- DOT and EPA will promote walking and biking to school, with a new best
practices guide from the DOT-funded National Center for Safe Routes to
School and new proposed voluntary "school siting" guidelines from EPA.
- Federal agencies will also make funds available to local communities,
including $25 million from HHS to support obesity prevention and screening
services for children, and $35 million in physical education program grants
to schools from the Department of Education, which will also be working with
Congress to create a Successful, Safe, and Healthy Students initiative as
part of a reauthorized Elementary and Secondary Education Act.
In the coming weeks, Cabinet members and Administration officials will hold
events that highlight the ways in which each respective agency can do its part
to address the childhood obesity epidemic. Below is a summary of upcoming
events. For more details, please contact cabinet agencies directly:
- HUD Assistant Secretary for Public and Indian Housing Sandra Henriquez
will travel to New Haven, CT on May 13 to highlight a partnership between
the New Haven Housing Authority and KaBOOM!, a nonprofit dedicated to
providing playgrounds for children.
- HHS Secretary Kathleen Sebelius will join Rep. Baron Hill in visiting an
elementary school in Bloomington, Indiana, and will host a discussion with
parents, area health officials and childcare providers on obesity prevention
and healthy practices for children, of all ages, including creating an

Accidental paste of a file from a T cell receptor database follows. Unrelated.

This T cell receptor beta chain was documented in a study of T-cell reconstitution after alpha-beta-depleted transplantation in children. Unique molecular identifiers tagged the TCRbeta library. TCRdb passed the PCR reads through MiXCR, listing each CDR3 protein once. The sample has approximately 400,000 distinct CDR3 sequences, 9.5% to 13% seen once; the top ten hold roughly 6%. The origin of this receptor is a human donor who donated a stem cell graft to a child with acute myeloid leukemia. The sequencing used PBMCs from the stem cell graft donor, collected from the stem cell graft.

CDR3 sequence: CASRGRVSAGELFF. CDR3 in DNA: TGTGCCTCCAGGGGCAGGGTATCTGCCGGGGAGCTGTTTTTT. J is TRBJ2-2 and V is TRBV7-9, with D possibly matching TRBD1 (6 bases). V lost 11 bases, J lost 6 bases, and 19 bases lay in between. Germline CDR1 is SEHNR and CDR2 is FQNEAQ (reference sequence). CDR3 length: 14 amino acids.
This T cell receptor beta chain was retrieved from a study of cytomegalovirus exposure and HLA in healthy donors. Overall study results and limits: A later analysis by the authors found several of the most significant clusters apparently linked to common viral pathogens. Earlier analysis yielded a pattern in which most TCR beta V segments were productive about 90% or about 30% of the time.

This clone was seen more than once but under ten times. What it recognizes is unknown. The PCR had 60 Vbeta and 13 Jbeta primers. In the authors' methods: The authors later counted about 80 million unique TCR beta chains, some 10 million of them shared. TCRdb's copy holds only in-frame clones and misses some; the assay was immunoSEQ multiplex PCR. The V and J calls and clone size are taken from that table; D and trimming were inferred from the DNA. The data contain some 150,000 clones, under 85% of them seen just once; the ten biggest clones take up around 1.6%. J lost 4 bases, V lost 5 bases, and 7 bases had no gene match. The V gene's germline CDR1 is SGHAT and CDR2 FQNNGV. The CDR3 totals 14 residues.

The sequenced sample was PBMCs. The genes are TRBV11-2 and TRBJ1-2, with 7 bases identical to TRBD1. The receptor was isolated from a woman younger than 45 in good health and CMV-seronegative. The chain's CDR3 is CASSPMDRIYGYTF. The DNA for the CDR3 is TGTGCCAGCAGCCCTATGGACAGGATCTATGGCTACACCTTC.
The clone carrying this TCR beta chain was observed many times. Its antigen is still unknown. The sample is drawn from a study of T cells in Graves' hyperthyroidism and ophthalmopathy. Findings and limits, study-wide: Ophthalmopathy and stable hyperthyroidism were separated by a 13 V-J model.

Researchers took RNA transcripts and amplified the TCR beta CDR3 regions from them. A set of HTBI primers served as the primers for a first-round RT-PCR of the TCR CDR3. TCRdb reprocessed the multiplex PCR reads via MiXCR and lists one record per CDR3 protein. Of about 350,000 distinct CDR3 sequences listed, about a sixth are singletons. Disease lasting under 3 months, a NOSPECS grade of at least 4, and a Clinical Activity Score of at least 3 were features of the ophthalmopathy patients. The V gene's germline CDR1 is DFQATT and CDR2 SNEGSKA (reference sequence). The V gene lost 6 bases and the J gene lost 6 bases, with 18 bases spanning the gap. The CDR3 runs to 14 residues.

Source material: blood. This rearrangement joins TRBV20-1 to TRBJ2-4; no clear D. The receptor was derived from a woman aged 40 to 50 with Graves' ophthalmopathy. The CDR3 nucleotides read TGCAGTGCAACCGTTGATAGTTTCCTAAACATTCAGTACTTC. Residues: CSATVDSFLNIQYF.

environment conducive to breastfeeding and guidance for child care settings.
Assistant Secretary for Health Howard Koh will travel to Chicago to
highlight the role of health care providers in addressing childhood obesity.
- DOI National Park Service Director Jon Jarvis, along with USDA Forest
Service officials, will visit Fort Dupont Park in Washington, D.C. on May
14th with students from nearby Kimball Elementary School. The park has a
vast network of recreational trails and a community garden.
- Education Secretary Arne Duncan will visit Tyler Elementary School in
Washington, D.C. to participate in their after-school physical activity
period and highlight their efforts to improve health, wellness and nutrition
- USDA Secretary Tom Vilsack will join D.C. Council Members in celebrating
the unanimous passage of the Healthy Schools Act at Alice Deal Middle
School. The legislation will improve the nutritional quality of D.C. school
meals, support farm-to-school and school gardening opportunities, and expand
access so that more children get a healthy school breakfast or lunch.
Report available at